Wheaton, Ill., Tyndale House Publishers founder Kenneth Taylor, whose The Living Bible helped millions of people discover they could read and understand Scripture, died Friday, June 10 at age 88 in his Wheaton home.
“Making Scripture accessible for all people was my father’s passion,” said his son and Tyndale President Mark Taylor. “Many, many people have told him, ‘I became a Christian when I read The Living Bible,’ or ‘My first Bible was the green padded Living Bible.’ Even at 88 years old, his enthusiasm and fervor for his work never waned.”
Taylor founded one of the country’s largest Christian publishing houses, known recently as the publisher of the Left Behind series, and authored several children’s books. He is best known, however, as the creator of The Living Bible, a paraphrase of Scripture that in its early stages was embraced by Billy Graham, which became the nation’s best-selling book for three years. To date it has sold more than 40 million copies. The Living Bible has also been accepted internationally, with portions or entire Bibles available in more than 100 languages.
The Living Bible was born out of Taylor’s deep desire for his ten children to understand God’s Word. He found the King James Version of the Bible — the most commonly used translation at the time — especially difficult for his young children to understand.
Taylor began to reword specific passages in simple, conversational language, easy enough for even his youngest child to grasp. He finished his paraphrase of the New Testament epistles in 1962, but could interest no publisher in his project, which he called “Living Letters.” Taylor and his wife, Margaret, decided to self-publish 2,000 copies of “Living Letters.”
Taylor named his fledgling company Tyndale House Publishers after William Tyndale, the 16th century reformer who was burned at the stake for translating the Bible into English. In its early days, Tyndale House was literally a kitchen-table operation. The older daughters typed Taylor’s manuscripts, Margaret typed invoices and mailing labels, and the younger children stuffed envelopes and packed books ordered by bookstores.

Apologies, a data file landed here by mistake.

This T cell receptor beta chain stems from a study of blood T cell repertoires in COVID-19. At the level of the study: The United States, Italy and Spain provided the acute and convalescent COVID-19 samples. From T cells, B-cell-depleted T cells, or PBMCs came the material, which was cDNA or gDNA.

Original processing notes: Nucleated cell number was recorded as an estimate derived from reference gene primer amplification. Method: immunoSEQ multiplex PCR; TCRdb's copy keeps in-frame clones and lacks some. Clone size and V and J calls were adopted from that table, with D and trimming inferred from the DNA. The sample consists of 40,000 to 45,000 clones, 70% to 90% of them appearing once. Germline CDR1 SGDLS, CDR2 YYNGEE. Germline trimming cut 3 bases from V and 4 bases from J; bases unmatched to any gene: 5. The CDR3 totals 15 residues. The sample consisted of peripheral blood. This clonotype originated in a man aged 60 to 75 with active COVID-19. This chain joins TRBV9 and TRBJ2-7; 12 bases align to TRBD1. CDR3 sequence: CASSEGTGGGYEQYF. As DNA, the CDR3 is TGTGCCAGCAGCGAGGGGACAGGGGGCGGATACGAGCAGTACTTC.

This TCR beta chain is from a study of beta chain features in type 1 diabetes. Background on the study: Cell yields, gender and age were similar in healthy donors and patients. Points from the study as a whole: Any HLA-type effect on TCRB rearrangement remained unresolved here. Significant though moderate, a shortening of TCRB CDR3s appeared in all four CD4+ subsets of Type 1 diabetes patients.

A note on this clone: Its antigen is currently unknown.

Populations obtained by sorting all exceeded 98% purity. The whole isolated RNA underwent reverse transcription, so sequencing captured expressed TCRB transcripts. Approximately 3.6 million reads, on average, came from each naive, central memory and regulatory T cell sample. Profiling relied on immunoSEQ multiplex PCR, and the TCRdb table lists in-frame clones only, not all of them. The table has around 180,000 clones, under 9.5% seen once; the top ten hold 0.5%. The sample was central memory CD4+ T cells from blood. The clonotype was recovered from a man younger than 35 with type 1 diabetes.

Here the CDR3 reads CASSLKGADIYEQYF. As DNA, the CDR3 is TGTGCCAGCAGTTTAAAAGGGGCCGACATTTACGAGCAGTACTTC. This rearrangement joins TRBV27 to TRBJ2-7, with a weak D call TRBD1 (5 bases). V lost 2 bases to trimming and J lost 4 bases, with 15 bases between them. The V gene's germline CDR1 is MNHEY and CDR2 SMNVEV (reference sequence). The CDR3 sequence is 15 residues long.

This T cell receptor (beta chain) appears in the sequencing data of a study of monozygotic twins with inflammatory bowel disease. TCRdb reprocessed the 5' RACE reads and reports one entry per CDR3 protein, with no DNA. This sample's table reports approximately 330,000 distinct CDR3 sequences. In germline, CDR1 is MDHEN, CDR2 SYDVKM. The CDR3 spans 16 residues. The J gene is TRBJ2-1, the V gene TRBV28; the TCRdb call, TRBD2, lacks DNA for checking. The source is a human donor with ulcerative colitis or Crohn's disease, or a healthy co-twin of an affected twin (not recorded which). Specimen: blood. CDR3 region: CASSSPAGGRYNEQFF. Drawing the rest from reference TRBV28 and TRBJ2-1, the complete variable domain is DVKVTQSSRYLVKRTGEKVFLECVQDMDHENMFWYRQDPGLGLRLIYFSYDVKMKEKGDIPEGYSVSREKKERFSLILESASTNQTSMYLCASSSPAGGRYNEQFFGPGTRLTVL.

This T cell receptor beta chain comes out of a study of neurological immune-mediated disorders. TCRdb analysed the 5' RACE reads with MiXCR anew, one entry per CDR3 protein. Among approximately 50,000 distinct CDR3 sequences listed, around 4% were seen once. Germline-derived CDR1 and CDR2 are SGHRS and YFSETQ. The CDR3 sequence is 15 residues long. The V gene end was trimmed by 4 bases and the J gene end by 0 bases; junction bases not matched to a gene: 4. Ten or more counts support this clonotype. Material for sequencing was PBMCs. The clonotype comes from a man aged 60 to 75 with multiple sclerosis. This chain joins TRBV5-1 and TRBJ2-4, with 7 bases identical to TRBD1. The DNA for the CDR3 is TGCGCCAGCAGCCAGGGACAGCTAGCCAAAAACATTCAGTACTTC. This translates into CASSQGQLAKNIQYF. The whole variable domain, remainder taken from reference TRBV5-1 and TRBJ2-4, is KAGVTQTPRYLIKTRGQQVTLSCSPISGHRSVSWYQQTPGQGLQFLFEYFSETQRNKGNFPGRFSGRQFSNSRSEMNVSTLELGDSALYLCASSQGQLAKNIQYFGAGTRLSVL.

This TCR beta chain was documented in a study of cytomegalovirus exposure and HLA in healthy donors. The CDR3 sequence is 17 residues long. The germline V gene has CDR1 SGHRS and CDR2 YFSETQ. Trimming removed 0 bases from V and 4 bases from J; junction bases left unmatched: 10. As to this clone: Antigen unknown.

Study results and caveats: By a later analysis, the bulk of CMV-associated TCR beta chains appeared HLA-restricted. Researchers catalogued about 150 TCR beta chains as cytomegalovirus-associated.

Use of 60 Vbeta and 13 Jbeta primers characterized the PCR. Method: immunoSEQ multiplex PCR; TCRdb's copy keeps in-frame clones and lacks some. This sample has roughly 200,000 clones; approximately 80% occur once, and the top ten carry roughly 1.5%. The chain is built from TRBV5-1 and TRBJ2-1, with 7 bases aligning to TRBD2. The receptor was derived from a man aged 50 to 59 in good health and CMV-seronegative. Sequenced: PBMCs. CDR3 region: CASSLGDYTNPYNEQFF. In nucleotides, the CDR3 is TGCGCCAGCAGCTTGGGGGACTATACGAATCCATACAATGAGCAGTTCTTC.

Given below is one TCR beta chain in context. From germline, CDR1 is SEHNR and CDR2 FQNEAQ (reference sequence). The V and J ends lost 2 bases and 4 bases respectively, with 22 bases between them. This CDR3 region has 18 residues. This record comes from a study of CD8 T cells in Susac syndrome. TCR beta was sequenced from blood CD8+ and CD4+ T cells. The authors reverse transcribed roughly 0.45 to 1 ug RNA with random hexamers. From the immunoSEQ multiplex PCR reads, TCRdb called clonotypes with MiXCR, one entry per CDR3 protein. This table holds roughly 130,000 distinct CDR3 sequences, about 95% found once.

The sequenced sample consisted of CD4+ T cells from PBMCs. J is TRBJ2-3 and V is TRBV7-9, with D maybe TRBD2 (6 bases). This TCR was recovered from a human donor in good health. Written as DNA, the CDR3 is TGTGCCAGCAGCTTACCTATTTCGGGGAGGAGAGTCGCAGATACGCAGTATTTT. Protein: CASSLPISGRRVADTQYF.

As Taylor continued to paraphrase the rest of the Scripture, orders for “Living Letters” trickled in. But when evangelist Billy Graham began to use Taylor’s work as a premium for his television broadcasts, demand for the books began in earnest.
In 1967, Tyndale published the Living New Testament and in 1971 released the complete Living Bible. It became the best-selling book in the United States for the next three years, after which Publisher’s Weekly decided not to allow Bibles to compete with “regular books” for a spot on the best-seller list.
Taylor and his wife committed from the start to deposit all profits from The Living Bible into a charitable trust, insisting that the Bible’s royalties be donated to Tyndale House Foundation. The foundation supports mission projects around the world and today continues to promote Taylor’s vision and mission of making the Bible accessible and available to everyone.
Taylor was born on May 8, 1917, in Portland, Ore., to George and Charlotte Huff Taylor. Due in large part to his pastor father and godly mother, Taylor developed a solid faith in Christ and a deep respect for the Bible at a very young age. He graduated from Wheaton College (Wheaton, Ill.) in 1938, attended Dallas Theological Seminary for three years, and graduated from Northern Baptist Seminary (Chicago, Ill.) in 1944.
Taylor, who spent 65 years in the publishing industry, began his career as editor of HIS magazine and later served as director of Moody Press in Chicago. He was the author of many children’s books, including The Bible in Pictures for Little Eyes and My First Bible in Pictures.
Taylor was president of Tyndale House Publishers until 1984, when he turned over the reins to his son Mark. He continued to serve as chairman of the board from 1984 until his death.
Today millions of readers around the world are familiar with Tyndale products, including such best-selling titles as Left Behind, Bringing Up Boys, and the New Living Translation. Each year the company’s 260 employees produce 250 new products.
Taylor is survived by his wife, Margaret, ten children, 28 grandchildren, and 22 great-grandchildren.